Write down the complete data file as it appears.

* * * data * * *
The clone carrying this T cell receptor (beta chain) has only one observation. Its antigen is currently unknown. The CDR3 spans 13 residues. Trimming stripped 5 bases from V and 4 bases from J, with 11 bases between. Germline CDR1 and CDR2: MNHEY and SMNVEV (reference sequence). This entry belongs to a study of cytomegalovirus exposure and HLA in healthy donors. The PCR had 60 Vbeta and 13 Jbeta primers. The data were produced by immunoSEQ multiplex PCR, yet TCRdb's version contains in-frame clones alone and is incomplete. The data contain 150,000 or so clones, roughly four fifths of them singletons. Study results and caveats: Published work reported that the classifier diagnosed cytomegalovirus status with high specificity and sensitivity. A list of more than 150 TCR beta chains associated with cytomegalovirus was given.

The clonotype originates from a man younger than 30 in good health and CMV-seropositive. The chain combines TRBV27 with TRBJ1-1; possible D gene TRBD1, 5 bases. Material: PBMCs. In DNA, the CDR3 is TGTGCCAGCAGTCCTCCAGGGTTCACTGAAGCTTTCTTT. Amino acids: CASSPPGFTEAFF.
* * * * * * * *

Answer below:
The clone carrying this T cell receptor (beta chain) has only one observation. Its antigen is currently unknown. The CDR3 spans 13 residues. Trimming stripped 5 bases from V and 4 bases from J, with 11 bases between. Germline CDR1 and CDR2: MNHEY and SMNVEV (reference sequence). This entry belongs to a study of cytomegalovirus exposure and HLA in healthy donors. The PCR had 60 Vbeta and 13 Jbeta primers. The data were produced by immunoSEQ multiplex PCR, yet TCRdb's version contains in-frame clones alone and is incomplete. The data contain 150,000 or so clones, roughly four fifths of them singletons. Study results and caveats: Published work reported that the classifier diagnosed cytomegalovirus status with high specificity and sensitivity. A list of more than 150 TCR beta chains associated with cytomegalovirus was given.

The clonotype originates from a man younger than 30 in good health and CMV-seropositive. The chain combines TRBV27 with TRBJ1-1; possible D gene TRBD1, 5 bases. Material: PBMCs. In DNA, the CDR3 is TGTGCCAGCAGTCCTCCAGGGTTCACTGAAGCTTTCTTT. Amino acids: CASSPPGFTEAFF.